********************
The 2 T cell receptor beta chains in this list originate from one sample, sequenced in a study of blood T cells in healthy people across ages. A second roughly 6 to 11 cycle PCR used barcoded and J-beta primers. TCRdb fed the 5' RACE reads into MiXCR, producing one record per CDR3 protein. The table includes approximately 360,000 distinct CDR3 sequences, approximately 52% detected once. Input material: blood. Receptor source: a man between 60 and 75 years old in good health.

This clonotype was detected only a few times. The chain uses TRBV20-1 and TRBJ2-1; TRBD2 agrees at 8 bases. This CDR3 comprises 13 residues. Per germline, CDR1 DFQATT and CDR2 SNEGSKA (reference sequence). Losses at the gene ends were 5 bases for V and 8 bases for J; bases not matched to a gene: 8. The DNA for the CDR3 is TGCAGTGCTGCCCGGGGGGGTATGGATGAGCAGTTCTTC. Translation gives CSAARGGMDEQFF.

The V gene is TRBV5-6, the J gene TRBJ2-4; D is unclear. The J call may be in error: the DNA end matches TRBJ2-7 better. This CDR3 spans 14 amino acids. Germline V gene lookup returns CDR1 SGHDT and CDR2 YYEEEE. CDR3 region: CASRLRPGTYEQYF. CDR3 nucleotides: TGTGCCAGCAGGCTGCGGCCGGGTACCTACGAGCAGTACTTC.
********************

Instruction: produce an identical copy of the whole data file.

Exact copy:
The 2 T cell receptor beta chains in this list originate from one sample, sequenced in a study of blood T cells in healthy people across ages. A second roughly 6 to 11 cycle PCR used barcoded and J-beta primers. TCRdb fed the 5' RACE reads into MiXCR, producing one record per CDR3 protein. The table includes approximately 360,000 distinct CDR3 sequences, approximately 52% detected once. Input material: blood. Receptor source: a man between 60 and 75 years old in good health.

This clonotype was detected only a few times. The chain uses TRBV20-1 and TRBJ2-1; TRBD2 agrees at 8 bases. This CDR3 comprises 13 residues. Per germline, CDR1 DFQATT and CDR2 SNEGSKA (reference sequence). Losses at the gene ends were 5 bases for V and 8 bases for J; bases not matched to a gene: 8. The DNA for the CDR3 is TGCAGTGCTGCCCGGGGGGGTATGGATGAGCAGTTCTTC. Translation gives CSAARGGMDEQFF.

The V gene is TRBV5-6, the J gene TRBJ2-4; D is unclear. The J call may be in error: the DNA end matches TRBJ2-7 better. This CDR3 spans 14 amino acids. Germline V gene lookup returns CDR1 SGHDT and CDR2 YYEEEE. CDR3 region: CASRLRPGTYEQYF. CDR3 nucleotides: TGTGCCAGCAGGCTGCGGCCGGGTACCTACGAGCAGTACTTC.